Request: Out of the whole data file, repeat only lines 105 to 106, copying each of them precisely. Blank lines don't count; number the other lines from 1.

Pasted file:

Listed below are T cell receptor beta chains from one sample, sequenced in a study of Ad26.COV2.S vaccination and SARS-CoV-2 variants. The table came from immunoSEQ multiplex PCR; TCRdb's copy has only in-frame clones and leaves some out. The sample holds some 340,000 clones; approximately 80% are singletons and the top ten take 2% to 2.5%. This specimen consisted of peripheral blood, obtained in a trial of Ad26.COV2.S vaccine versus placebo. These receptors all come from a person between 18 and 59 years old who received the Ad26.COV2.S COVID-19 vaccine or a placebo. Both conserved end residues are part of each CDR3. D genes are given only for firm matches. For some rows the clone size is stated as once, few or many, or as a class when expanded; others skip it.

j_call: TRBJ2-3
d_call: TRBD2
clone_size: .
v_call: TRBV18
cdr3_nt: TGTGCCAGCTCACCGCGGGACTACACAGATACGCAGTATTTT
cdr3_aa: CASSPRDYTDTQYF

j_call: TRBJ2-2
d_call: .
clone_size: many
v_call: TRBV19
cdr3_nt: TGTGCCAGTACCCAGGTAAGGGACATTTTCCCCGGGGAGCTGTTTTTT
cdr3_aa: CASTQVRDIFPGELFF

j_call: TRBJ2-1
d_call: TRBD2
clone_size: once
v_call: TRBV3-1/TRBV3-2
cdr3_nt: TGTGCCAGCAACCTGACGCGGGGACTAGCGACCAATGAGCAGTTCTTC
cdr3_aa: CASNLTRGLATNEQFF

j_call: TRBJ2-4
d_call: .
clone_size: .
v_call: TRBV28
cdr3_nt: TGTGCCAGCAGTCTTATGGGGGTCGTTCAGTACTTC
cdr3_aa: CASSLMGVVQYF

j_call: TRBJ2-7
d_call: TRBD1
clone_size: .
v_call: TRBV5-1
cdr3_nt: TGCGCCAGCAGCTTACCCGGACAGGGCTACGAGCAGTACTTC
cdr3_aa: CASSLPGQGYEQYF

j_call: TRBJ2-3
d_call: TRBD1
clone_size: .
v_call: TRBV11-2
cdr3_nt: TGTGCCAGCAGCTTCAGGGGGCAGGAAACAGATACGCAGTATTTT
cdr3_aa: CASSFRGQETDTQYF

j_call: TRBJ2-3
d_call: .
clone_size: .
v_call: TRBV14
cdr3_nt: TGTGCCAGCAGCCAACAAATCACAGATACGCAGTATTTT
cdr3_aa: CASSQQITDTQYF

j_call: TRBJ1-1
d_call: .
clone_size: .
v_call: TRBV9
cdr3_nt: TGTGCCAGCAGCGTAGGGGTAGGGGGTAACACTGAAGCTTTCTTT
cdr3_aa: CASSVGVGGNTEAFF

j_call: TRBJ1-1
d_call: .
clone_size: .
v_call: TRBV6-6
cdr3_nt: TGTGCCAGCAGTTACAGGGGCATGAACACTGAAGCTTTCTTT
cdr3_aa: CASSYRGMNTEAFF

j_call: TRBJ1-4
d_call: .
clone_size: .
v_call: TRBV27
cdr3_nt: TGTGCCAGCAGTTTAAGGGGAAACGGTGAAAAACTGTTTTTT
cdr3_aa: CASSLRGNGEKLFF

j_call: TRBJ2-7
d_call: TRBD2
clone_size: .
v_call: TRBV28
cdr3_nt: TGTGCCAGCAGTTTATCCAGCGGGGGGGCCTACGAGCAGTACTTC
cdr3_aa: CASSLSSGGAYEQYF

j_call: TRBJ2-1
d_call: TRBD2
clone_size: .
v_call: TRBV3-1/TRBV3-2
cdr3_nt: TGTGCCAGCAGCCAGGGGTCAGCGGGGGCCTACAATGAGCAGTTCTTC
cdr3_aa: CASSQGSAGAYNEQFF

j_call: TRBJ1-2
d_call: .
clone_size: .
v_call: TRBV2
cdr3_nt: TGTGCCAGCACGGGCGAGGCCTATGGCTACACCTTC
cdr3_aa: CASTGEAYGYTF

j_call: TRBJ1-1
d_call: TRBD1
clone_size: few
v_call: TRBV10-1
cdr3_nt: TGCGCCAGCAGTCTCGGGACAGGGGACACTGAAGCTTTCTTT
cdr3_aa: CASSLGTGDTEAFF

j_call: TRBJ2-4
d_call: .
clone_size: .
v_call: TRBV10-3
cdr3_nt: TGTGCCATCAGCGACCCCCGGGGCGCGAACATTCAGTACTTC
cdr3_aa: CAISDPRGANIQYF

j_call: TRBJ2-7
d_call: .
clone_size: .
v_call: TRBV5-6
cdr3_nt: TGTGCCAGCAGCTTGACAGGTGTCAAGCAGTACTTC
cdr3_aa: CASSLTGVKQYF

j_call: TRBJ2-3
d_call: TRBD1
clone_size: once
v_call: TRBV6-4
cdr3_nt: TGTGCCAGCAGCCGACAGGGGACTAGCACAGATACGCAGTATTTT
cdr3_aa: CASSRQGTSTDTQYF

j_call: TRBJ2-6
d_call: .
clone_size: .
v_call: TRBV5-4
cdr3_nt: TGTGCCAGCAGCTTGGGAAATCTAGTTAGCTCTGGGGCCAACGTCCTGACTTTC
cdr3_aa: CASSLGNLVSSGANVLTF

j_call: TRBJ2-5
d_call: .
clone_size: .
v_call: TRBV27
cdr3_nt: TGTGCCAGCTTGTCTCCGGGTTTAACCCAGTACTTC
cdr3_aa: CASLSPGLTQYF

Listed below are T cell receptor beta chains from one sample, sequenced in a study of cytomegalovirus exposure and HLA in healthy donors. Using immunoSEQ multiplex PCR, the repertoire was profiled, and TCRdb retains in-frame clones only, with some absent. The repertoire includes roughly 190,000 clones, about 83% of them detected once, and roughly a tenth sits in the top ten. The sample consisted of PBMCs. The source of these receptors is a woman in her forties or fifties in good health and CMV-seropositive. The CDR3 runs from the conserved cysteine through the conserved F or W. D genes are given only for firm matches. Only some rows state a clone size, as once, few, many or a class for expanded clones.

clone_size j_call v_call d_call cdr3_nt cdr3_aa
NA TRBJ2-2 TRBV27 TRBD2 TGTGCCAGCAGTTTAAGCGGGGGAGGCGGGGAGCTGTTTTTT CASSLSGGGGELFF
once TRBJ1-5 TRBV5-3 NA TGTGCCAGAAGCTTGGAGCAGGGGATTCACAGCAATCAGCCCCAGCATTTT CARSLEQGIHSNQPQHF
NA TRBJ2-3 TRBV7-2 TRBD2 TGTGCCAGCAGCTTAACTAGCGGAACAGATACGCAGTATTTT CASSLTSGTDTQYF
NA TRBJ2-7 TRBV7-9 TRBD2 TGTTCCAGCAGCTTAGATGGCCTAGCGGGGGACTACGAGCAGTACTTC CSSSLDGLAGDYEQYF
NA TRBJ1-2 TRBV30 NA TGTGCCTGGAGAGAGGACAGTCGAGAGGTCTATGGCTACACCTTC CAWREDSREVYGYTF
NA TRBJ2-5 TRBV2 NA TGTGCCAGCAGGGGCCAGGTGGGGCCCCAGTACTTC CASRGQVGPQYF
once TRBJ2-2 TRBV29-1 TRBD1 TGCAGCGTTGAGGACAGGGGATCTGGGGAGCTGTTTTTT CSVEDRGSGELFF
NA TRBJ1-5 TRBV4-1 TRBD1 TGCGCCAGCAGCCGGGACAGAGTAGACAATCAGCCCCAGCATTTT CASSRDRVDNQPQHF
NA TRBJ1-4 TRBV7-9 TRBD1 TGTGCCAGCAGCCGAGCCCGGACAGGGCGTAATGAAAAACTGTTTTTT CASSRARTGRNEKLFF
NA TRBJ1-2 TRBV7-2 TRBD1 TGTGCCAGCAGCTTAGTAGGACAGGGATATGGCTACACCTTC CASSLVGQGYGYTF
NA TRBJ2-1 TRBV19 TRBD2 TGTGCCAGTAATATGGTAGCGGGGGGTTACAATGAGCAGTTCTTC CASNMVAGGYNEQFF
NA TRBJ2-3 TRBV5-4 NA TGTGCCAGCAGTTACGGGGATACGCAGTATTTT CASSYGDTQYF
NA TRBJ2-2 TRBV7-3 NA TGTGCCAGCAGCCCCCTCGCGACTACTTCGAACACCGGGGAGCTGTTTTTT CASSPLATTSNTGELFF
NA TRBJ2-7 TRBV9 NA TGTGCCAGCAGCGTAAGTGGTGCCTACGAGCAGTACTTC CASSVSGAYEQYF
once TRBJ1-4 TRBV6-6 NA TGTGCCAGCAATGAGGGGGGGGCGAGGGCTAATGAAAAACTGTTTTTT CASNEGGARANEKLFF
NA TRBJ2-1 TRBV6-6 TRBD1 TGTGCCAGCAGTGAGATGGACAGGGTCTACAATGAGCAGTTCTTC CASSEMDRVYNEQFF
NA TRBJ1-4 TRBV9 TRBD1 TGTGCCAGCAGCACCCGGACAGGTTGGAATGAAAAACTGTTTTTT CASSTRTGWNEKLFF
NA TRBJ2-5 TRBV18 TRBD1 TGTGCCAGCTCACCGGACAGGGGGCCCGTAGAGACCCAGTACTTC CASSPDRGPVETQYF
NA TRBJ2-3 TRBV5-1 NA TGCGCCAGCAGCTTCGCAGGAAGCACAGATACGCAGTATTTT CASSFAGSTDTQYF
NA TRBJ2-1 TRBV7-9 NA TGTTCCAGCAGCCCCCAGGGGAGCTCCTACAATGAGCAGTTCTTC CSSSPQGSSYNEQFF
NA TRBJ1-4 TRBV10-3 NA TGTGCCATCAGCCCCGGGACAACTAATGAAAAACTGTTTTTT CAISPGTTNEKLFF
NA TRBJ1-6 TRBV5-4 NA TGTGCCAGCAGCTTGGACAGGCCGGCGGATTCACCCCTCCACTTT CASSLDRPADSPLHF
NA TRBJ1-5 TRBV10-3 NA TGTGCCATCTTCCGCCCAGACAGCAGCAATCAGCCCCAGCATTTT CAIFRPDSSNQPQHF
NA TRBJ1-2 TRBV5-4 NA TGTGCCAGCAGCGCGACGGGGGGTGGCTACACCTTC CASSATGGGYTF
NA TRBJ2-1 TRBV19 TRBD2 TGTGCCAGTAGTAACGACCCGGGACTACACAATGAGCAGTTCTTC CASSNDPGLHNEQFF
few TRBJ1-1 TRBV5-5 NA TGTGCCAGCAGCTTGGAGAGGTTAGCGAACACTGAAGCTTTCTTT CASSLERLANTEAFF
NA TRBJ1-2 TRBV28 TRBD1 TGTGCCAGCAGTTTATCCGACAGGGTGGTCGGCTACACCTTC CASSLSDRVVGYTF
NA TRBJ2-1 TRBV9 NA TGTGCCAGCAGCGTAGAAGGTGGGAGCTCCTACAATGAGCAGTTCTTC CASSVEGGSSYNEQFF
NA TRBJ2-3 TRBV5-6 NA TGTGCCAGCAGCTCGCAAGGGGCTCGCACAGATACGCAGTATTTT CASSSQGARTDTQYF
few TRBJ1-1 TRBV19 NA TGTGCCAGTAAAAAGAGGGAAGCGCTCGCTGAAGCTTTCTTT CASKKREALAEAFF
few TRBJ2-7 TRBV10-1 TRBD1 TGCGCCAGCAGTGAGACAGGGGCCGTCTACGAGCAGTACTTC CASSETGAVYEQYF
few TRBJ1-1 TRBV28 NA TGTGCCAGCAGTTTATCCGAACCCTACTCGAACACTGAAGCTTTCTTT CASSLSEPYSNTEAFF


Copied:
d_call: .
clone_size: .